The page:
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Sound Transit to hold public hearing in Federal Way on mass transit future

Sound Transit will host a series of six public hearings and open houses around the region, including one in Federal Way on July 16 at Truman High School. The Sound Transit board seeks public input on the future of mass transit. - Contributed photo
Sound Transit will host a series of six public hearings and open houses around the region, including one in Federal Way on July 16 at Truman High School. The Sound Transit board seeks public input on the future of mass transit.
— image credit: Contributed photo

The Sound Transit board recently called for more public input on the future of mass transit as the agency published a draft supplemental environmental impact statement in preparation for updating the regional transit long-range plan.

The updated plan will serve as the blueprint for future regional mass transit measures after more than 30 miles of voter-approved light rail expansions are complete in 2023. The region’s mobility and economy depend on moving more people on mass transit as its population climbs nearly a third by 2040.

Details on the draft statement, including the full document, are available at soundtransit.org/longrangeplan.

The comment period for the statement will extend through July 28. On July 8, Sound Transit will kick off a series of six public hearings and open houses around the region.

The public hearing in Federal Way will be held from 5:30-7:30 p.m. on Wednesday, July 16 at Truman High School, 31455 28th Ave. S.

In addition to the public hearings, there are also several methods for the public to provide feedback through July 28:

• Email comments to LongRangePlan@soundtransit.org

• Mail comments to Sound Transit, Attn: Karin Ertl, 401 S. Jackson St., Seattle, WA 98104

• Take an online survey at soundtransit.org/longrangeplan

Last fall, when Sound Transit kicked off the update process, more than 12,000 residents provided input on regional transit priorities and what possible changes Sound Transit should study. Those comments helped shape the draft statement. After considering additional comments and preparing a final statement, the Sound Transit board plans to update the long-range plan in December.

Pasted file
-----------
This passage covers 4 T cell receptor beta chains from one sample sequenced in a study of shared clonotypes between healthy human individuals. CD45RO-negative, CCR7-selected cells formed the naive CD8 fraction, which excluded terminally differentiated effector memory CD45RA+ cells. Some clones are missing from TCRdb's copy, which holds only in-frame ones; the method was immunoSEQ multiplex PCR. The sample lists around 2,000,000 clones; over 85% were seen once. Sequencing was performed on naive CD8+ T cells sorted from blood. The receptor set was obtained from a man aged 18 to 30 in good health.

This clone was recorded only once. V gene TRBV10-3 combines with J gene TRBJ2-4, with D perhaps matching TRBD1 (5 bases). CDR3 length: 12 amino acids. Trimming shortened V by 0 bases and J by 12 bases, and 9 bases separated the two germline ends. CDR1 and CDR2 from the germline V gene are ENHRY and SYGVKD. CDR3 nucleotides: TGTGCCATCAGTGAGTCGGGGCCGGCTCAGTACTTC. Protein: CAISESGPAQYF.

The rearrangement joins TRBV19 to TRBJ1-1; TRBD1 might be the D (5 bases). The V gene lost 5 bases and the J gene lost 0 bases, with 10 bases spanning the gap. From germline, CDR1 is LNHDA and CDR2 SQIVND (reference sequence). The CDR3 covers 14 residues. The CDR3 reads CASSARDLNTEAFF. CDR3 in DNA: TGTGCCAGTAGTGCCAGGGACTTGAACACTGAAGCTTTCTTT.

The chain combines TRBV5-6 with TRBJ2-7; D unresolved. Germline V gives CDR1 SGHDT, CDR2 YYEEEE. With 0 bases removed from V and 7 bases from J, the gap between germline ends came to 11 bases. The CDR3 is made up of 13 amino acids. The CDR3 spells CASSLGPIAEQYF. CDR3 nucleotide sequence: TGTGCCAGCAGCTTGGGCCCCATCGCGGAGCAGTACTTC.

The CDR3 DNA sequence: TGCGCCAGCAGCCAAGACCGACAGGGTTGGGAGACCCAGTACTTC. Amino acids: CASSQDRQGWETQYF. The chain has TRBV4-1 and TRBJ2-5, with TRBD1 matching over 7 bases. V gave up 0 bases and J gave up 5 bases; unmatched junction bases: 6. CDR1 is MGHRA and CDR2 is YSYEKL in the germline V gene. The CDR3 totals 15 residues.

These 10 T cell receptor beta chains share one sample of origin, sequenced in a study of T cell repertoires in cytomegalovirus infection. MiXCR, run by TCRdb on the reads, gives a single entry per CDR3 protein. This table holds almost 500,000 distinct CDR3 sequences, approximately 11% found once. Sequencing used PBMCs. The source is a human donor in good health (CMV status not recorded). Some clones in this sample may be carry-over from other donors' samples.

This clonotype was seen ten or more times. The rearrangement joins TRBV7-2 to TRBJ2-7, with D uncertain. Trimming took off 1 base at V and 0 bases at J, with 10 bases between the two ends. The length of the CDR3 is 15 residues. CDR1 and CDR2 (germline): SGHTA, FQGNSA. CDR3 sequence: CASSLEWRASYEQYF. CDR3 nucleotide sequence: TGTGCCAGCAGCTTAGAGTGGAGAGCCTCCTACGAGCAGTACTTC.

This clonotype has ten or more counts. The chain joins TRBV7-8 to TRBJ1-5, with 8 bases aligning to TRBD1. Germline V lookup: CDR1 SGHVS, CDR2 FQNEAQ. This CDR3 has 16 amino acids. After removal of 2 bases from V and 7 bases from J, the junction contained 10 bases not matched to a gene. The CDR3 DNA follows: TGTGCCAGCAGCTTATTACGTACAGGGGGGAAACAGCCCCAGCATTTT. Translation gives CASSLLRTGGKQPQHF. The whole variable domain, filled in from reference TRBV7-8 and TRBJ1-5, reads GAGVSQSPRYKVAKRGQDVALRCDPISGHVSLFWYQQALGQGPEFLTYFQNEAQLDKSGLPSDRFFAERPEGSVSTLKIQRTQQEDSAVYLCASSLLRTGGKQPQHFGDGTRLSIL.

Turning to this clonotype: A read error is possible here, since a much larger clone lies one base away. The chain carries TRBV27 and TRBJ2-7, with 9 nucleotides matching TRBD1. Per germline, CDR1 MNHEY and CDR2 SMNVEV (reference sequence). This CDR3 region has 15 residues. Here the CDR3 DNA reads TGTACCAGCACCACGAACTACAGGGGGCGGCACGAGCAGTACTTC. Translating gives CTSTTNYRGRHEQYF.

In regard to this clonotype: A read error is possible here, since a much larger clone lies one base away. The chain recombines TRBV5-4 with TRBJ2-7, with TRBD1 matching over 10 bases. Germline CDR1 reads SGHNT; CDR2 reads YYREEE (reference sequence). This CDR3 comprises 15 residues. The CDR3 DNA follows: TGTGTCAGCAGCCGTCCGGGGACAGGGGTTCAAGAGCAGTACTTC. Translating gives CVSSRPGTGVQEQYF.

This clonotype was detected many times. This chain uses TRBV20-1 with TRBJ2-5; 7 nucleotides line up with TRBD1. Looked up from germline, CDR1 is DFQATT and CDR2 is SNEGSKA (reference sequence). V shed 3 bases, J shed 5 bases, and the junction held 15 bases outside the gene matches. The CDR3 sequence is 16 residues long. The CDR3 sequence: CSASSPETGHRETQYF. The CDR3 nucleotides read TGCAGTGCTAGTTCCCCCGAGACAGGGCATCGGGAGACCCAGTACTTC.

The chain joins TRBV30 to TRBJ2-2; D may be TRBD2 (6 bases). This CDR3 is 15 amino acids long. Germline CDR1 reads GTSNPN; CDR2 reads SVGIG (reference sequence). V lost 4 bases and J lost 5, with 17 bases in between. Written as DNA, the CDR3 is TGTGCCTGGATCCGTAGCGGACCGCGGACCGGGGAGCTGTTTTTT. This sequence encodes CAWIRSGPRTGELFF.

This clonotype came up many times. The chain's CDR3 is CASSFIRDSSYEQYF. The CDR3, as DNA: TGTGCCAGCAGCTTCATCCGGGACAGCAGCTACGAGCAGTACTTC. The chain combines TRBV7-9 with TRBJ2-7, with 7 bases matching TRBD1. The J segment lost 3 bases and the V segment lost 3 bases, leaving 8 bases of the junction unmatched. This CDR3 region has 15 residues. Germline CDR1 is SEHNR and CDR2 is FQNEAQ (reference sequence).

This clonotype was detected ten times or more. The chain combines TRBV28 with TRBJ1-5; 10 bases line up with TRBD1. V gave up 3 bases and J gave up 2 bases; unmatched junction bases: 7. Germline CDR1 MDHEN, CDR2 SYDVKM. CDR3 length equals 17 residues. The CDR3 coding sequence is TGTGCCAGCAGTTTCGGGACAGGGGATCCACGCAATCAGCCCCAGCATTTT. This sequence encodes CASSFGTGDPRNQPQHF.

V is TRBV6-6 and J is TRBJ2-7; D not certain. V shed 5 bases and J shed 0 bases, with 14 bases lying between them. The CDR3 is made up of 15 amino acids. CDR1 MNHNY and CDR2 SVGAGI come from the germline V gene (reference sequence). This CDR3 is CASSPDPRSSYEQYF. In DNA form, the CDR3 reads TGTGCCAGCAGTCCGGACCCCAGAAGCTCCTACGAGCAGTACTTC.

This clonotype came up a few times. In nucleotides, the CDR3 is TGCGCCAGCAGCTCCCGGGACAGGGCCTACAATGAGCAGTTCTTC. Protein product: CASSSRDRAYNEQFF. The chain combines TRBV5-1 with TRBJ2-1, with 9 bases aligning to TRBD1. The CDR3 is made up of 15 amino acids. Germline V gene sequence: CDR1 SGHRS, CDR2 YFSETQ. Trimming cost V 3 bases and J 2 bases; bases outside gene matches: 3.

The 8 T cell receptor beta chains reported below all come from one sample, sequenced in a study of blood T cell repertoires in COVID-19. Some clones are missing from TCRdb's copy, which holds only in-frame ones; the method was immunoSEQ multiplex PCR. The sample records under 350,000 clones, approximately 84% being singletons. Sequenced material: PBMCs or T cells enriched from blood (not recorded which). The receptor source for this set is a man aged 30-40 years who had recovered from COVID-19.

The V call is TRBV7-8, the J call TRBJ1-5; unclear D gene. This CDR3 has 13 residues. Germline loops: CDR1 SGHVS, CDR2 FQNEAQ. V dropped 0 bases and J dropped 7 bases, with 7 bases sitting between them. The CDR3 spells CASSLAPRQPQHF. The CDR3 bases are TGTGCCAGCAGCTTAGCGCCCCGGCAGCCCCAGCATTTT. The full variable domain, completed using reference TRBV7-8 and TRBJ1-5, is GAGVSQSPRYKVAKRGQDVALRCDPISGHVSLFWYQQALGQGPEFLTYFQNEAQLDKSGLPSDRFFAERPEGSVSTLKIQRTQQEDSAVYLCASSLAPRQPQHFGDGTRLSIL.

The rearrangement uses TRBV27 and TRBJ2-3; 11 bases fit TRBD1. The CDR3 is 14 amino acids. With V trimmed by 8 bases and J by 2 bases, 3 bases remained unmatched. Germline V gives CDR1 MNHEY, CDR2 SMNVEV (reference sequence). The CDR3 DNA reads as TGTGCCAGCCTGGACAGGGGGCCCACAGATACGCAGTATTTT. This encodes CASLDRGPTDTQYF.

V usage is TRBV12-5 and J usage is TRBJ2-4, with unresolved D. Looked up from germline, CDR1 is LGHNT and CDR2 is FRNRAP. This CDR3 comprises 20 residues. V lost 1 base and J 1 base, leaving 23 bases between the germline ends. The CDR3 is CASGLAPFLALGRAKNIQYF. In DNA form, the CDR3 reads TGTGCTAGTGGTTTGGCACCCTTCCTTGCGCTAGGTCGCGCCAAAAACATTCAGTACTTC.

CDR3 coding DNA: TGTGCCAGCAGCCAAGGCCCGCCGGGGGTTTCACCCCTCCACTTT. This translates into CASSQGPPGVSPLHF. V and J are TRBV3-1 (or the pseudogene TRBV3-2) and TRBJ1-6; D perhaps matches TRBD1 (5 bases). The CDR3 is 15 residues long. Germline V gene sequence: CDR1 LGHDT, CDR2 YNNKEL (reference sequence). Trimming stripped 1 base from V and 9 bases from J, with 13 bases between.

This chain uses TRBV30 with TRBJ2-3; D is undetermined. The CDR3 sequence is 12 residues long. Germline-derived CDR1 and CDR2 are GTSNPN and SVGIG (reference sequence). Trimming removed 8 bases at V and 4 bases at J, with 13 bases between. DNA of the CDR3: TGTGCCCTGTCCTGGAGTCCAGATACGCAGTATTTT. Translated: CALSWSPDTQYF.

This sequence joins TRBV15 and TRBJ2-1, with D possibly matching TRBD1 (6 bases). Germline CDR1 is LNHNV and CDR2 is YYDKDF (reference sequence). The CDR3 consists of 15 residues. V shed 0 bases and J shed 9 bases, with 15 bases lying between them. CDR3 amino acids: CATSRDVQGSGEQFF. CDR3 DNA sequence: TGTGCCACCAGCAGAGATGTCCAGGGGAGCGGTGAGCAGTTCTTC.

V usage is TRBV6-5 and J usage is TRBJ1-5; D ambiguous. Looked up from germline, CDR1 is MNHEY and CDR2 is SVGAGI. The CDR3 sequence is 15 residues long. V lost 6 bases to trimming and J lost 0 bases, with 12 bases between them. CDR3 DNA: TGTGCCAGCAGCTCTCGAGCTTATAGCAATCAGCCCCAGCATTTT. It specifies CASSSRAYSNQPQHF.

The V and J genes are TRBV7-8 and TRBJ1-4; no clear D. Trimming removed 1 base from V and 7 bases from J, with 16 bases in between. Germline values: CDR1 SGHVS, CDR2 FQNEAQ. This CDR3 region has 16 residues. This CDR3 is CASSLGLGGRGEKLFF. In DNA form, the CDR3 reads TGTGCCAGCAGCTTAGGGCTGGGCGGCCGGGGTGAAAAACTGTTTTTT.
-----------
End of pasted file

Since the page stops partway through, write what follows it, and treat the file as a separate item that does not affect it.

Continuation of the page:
Mass transit’s critical role in the regional transportation system

In some of the region’s most congested areas, transit is the most realistic option for significantly increasing the transportation system’s capacity to move people and freight. Transit helps everyone by moving thousands of people who would otherwise drive. Congestion-free commuting options also protect our environment and improve our regional economy. An effective transportation system makes it more attractive for businesses to locate and expand here.

The current long-range plan for high-capacity transit is part of Transportation 2040, an action plan for transportation in the central Puget Sound region for the next 30 years. By the year 2040, the Puget Sound Regional Council estimates the region is expected to grow by roughly 1.5 million people and support more than 1.2 million new jobs. All of these new people and new jobs are expected to boost demand for travel by about 40 percent.

Sound Transit currently delivers more than 100,000 rides each weekday on Link light rail, Sounder commuter rail and ST Express buses. The agency is on schedule to complete a 50-mile regional light rail system by 2023.

• 2016: Service opens north to Capitol Hill and the University of Washington, and south to South 200th Street in SeaTac. The University Link project will open six to nine months ahead of schedule and is approximately $150 million under budget.

• 2021: Service opens between the University of Washington and Northgate

• 2023: Service opens east to Mercer Island, Bellevue and Redmond’s Overlake area; north to Lynnwood; and south to Kent/Des Moines

These funded expansions and rising demand are forecasted to increase Sound Transit’s weekday ridership from 100,000 today to approximately 350,000 in 2030.

The Sound Transit board will decide whether and when to initiate a ballot measure for further expansions. The majority of existing taxes are committed through the 2030s for operating current services and building the extensions that are now underway. Any significant new expansion before the 2030s will require new revenue sources.

Updating the long-range plan will help set the stage to explore future funding options.

Questions can be directed to 206-903-7000 or LongRangePlan@soundtransit.org.

 

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